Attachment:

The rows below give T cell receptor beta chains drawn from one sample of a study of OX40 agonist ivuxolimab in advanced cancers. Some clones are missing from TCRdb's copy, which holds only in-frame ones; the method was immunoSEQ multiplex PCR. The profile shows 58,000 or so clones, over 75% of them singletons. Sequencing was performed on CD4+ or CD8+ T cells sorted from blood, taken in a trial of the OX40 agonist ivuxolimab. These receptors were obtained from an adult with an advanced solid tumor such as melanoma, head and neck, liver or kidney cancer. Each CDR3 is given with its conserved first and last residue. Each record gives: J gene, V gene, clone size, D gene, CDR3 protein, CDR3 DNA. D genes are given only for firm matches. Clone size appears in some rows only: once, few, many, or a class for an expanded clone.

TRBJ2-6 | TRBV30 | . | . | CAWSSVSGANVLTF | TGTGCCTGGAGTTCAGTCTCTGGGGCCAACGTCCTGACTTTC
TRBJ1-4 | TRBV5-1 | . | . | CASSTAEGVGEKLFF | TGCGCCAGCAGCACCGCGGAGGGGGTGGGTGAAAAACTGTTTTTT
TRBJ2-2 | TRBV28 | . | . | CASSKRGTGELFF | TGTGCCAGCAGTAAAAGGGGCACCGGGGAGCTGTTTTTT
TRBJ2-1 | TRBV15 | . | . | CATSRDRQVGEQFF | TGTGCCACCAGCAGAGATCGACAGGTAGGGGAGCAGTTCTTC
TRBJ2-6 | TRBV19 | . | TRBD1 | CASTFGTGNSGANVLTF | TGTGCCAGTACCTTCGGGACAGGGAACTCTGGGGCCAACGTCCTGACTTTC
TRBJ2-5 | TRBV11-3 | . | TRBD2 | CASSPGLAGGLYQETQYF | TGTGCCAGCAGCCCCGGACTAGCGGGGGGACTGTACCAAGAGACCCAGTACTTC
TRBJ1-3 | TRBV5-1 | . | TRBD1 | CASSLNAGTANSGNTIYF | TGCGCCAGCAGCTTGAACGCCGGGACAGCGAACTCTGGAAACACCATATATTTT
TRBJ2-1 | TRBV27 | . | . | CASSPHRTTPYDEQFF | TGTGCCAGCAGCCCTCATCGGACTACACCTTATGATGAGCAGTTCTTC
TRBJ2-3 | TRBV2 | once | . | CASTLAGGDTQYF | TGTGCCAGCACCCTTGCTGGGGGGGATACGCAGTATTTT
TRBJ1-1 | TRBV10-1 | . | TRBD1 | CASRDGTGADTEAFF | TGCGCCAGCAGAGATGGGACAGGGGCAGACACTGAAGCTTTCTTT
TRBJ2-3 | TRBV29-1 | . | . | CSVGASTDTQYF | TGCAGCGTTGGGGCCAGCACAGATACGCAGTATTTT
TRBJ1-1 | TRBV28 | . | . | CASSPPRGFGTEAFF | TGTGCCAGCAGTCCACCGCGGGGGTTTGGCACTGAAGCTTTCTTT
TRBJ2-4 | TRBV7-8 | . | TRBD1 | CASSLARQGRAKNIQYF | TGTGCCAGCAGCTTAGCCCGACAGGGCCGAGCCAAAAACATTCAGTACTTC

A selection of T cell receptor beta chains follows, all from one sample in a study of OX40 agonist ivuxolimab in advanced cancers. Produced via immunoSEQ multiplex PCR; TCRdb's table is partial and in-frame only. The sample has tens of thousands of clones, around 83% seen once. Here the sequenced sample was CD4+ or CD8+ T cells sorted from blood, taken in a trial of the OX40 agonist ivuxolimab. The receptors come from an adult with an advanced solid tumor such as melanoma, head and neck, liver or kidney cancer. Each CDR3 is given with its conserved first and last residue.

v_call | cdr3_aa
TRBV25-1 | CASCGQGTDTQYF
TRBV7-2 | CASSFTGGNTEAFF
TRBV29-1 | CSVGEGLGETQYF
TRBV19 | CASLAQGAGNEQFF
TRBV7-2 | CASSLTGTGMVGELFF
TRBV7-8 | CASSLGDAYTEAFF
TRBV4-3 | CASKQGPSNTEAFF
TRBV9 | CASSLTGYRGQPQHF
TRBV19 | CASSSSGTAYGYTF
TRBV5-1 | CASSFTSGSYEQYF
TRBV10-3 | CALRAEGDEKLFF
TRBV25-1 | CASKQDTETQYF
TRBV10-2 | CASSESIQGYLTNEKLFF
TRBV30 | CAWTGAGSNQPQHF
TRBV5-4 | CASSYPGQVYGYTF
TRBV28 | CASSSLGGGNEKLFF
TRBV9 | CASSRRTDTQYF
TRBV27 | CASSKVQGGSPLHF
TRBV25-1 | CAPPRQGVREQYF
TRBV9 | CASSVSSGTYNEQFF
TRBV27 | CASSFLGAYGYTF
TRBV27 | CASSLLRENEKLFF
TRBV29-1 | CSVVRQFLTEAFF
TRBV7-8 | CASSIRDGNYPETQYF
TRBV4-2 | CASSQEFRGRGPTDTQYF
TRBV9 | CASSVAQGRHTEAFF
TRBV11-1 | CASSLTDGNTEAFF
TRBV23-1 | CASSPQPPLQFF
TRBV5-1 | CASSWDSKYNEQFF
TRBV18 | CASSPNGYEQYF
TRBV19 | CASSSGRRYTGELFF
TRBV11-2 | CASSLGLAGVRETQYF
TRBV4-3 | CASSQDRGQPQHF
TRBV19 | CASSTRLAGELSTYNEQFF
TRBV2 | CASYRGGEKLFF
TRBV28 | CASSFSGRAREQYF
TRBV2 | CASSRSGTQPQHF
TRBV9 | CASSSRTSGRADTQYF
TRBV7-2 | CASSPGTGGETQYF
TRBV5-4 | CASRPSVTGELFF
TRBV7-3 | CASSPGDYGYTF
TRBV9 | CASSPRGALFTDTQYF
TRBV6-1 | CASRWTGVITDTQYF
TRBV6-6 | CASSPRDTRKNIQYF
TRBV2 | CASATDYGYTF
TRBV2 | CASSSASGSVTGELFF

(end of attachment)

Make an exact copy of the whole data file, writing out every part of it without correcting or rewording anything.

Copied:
The rows below give T cell receptor beta chains drawn from one sample of a study of OX40 agonist ivuxolimab in advanced cancers. Some clones are missing from TCRdb's copy, which holds only in-frame ones; the method was immunoSEQ multiplex PCR. The profile shows 58,000 or so clones, over 75% of them singletons. Sequencing was performed on CD4+ or CD8+ T cells sorted from blood, taken in a trial of the OX40 agonist ivuxolimab. These receptors were obtained from an adult with an advanced solid tumor such as melanoma, head and neck, liver or kidney cancer. Each CDR3 is given with its conserved first and last residue. Each record gives: J gene, V gene, clone size, D gene, CDR3 protein, CDR3 DNA. D genes are given only for firm matches. Clone size appears in some rows only: once, few, many, or a class for an expanded clone.

TRBJ2-6 | TRBV30 | . | . | CAWSSVSGANVLTF | TGTGCCTGGAGTTCAGTCTCTGGGGCCAACGTCCTGACTTTC
TRBJ1-4 | TRBV5-1 | . | . | CASSTAEGVGEKLFF | TGCGCCAGCAGCACCGCGGAGGGGGTGGGTGAAAAACTGTTTTTT
TRBJ2-2 | TRBV28 | . | . | CASSKRGTGELFF | TGTGCCAGCAGTAAAAGGGGCACCGGGGAGCTGTTTTTT
TRBJ2-1 | TRBV15 | . | . | CATSRDRQVGEQFF | TGTGCCACCAGCAGAGATCGACAGGTAGGGGAGCAGTTCTTC
TRBJ2-6 | TRBV19 | . | TRBD1 | CASTFGTGNSGANVLTF | TGTGCCAGTACCTTCGGGACAGGGAACTCTGGGGCCAACGTCCTGACTTTC
TRBJ2-5 | TRBV11-3 | . | TRBD2 | CASSPGLAGGLYQETQYF | TGTGCCAGCAGCCCCGGACTAGCGGGGGGACTGTACCAAGAGACCCAGTACTTC
TRBJ1-3 | TRBV5-1 | . | TRBD1 | CASSLNAGTANSGNTIYF | TGCGCCAGCAGCTTGAACGCCGGGACAGCGAACTCTGGAAACACCATATATTTT
TRBJ2-1 | TRBV27 | . | . | CASSPHRTTPYDEQFF | TGTGCCAGCAGCCCTCATCGGACTACACCTTATGATGAGCAGTTCTTC
TRBJ2-3 | TRBV2 | once | . | CASTLAGGDTQYF | TGTGCCAGCACCCTTGCTGGGGGGGATACGCAGTATTTT
TRBJ1-1 | TRBV10-1 | . | TRBD1 | CASRDGTGADTEAFF | TGCGCCAGCAGAGATGGGACAGGGGCAGACACTGAAGCTTTCTTT
TRBJ2-3 | TRBV29-1 | . | . | CSVGASTDTQYF | TGCAGCGTTGGGGCCAGCACAGATACGCAGTATTTT
TRBJ1-1 | TRBV28 | . | . | CASSPPRGFGTEAFF | TGTGCCAGCAGTCCACCGCGGGGGTTTGGCACTGAAGCTTTCTTT
TRBJ2-4 | TRBV7-8 | . | TRBD1 | CASSLARQGRAKNIQYF | TGTGCCAGCAGCTTAGCCCGACAGGGCCGAGCCAAAAACATTCAGTACTTC

A selection of T cell receptor beta chains follows, all from one sample in a study of OX40 agonist ivuxolimab in advanced cancers. Produced via immunoSEQ multiplex PCR; TCRdb's table is partial and in-frame only. The sample has tens of thousands of clones, around 83% seen once. Here the sequenced sample was CD4+ or CD8+ T cells sorted from blood, taken in a trial of the OX40 agonist ivuxolimab. The receptors come from an adult with an advanced solid tumor such as melanoma, head and neck, liver or kidney cancer. Each CDR3 is given with its conserved first and last residue.

v_call | cdr3_aa
TRBV25-1 | CASCGQGTDTQYF
TRBV7-2 | CASSFTGGNTEAFF
TRBV29-1 | CSVGEGLGETQYF
TRBV19 | CASLAQGAGNEQFF
TRBV7-2 | CASSLTGTGMVGELFF
TRBV7-8 | CASSLGDAYTEAFF
TRBV4-3 | CASKQGPSNTEAFF
TRBV9 | CASSLTGYRGQPQHF
TRBV19 | CASSSSGTAYGYTF
TRBV5-1 | CASSFTSGSYEQYF
TRBV10-3 | CALRAEGDEKLFF
TRBV25-1 | CASKQDTETQYF
TRBV10-2 | CASSESIQGYLTNEKLFF
TRBV30 | CAWTGAGSNQPQHF
TRBV5-4 | CASSYPGQVYGYTF
TRBV28 | CASSSLGGGNEKLFF
TRBV9 | CASSRRTDTQYF
TRBV27 | CASSKVQGGSPLHF
TRBV25-1 | CAPPRQGVREQYF
TRBV9 | CASSVSSGTYNEQFF
TRBV27 | CASSFLGAYGYTF
TRBV27 | CASSLLRENEKLFF
TRBV29-1 | CSVVRQFLTEAFF
TRBV7-8 | CASSIRDGNYPETQYF
TRBV4-2 | CASSQEFRGRGPTDTQYF
TRBV9 | CASSVAQGRHTEAFF
TRBV11-1 | CASSLTDGNTEAFF
TRBV23-1 | CASSPQPPLQFF
TRBV5-1 | CASSWDSKYNEQFF
TRBV18 | CASSPNGYEQYF
TRBV19 | CASSSGRRYTGELFF
TRBV11-2 | CASSLGLAGVRETQYF
TRBV4-3 | CASSQDRGQPQHF
TRBV19 | CASSTRLAGELSTYNEQFF
TRBV2 | CASYRGGEKLFF
TRBV28 | CASSFSGRAREQYF
TRBV2 | CASSRSGTQPQHF
TRBV9 | CASSSRTSGRADTQYF
TRBV7-2 | CASSPGTGGETQYF
TRBV5-4 | CASRPSVTGELFF
TRBV7-3 | CASSPGDYGYTF
TRBV9 | CASSPRGALFTDTQYF
TRBV6-1 | CASRWTGVITDTQYF
TRBV6-6 | CASSPRDTRKNIQYF
TRBV2 | CASATDYGYTF
TRBV2 | CASSSASGSVTGELFF